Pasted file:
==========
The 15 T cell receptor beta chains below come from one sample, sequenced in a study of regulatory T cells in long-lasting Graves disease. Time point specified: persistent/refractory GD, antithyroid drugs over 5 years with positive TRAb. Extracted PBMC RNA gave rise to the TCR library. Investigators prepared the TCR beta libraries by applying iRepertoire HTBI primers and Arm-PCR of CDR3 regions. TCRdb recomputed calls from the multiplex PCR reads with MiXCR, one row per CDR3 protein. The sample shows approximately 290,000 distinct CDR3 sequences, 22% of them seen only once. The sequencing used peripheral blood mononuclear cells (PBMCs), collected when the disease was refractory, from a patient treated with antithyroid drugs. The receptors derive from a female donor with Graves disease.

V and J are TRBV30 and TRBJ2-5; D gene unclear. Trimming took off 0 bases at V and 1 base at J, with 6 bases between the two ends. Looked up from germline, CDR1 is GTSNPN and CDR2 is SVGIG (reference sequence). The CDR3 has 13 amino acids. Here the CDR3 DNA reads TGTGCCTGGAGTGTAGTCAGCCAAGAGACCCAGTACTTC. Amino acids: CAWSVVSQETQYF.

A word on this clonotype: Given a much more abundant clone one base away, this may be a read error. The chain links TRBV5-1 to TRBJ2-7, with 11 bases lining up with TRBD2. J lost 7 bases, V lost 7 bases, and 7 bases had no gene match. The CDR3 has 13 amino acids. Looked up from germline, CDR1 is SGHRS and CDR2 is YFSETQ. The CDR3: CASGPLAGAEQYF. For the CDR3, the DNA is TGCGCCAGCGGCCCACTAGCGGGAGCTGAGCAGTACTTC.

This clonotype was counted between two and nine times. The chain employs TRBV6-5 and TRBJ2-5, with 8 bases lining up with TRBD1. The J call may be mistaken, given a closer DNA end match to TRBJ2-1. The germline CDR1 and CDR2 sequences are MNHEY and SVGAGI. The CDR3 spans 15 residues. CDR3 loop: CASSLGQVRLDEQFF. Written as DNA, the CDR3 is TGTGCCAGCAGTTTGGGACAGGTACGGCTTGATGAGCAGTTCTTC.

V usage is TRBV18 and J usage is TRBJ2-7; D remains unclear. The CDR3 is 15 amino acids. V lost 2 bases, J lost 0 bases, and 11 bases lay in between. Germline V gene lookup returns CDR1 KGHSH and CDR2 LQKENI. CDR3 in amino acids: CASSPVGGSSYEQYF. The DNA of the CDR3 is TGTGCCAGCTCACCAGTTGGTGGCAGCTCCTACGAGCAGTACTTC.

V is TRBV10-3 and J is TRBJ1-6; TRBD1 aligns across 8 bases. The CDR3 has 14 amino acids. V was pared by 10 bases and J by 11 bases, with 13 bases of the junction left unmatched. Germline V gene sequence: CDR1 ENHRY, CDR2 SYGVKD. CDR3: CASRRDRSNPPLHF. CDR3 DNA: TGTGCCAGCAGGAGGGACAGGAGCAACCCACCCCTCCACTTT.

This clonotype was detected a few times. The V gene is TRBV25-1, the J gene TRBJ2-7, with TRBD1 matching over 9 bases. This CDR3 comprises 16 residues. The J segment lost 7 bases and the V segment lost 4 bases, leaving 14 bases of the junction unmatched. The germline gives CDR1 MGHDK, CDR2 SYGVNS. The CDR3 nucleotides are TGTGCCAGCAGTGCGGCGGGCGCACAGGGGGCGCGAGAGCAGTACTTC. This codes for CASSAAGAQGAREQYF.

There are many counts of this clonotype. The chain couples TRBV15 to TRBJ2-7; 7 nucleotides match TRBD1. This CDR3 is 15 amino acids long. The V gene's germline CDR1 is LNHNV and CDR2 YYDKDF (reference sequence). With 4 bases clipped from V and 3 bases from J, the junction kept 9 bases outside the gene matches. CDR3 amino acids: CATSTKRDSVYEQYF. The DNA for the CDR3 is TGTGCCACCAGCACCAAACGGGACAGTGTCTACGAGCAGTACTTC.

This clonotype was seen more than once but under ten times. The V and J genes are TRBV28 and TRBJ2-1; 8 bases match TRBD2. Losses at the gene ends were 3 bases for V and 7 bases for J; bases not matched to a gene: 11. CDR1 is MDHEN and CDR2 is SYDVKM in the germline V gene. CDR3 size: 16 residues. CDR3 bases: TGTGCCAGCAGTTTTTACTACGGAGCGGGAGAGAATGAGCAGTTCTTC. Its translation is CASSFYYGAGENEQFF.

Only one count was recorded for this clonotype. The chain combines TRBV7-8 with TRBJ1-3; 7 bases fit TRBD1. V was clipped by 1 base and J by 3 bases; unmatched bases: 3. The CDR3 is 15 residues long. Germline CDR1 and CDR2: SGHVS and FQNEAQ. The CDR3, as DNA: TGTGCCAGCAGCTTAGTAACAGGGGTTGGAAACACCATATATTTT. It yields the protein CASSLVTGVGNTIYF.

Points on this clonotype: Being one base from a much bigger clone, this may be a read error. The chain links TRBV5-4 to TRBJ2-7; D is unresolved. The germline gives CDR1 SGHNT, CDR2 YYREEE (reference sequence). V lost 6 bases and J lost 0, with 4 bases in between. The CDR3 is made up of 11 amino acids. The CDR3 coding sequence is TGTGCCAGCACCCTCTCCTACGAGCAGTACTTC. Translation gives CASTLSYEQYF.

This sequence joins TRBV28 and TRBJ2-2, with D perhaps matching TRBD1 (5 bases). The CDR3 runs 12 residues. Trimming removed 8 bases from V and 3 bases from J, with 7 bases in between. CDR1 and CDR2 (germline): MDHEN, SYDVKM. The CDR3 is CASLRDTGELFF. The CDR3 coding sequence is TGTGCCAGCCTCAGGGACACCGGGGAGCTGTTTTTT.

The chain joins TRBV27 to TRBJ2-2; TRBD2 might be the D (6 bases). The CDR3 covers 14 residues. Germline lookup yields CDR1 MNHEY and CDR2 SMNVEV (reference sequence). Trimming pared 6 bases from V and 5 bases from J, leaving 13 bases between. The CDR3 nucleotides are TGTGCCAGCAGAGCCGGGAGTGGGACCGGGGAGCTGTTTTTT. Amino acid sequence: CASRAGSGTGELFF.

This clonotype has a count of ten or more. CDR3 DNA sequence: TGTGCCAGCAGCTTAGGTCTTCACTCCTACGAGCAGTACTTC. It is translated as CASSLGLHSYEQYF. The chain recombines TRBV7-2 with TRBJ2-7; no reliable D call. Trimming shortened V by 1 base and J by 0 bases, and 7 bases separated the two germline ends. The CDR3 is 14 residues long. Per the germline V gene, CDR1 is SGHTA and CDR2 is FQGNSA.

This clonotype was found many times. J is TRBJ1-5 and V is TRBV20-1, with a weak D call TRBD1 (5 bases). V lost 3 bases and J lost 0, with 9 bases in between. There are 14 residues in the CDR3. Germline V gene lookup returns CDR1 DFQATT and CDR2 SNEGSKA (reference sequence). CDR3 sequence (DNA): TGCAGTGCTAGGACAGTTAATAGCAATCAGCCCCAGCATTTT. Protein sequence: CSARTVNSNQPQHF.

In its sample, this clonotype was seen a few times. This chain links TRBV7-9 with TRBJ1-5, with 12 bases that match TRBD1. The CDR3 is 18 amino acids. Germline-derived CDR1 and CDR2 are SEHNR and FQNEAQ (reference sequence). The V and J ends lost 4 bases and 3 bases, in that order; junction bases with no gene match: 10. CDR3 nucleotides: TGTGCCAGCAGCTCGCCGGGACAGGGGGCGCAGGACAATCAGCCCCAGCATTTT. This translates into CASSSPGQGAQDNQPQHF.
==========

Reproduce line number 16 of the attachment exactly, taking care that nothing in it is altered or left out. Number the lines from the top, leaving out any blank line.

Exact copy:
In its sample, this clonotype was seen a few times. This chain links TRBV7-9 with TRBJ1-5, with 12 bases that match TRBD1. The CDR3 is 18 amino acids. Germline-derived CDR1 and CDR2 are SEHNR and FQNEAQ (reference sequence). The V and J ends lost 4 bases and 3 bases, in that order; junction bases with no gene match: 10. CDR3 nucleotides: TGTGCCAGCAGCTCGCCGGGACAGGGGGCGCAGGACAATCAGCCCCAGCATTTT. This translates into CASSSPGQGAQDNQPQHF.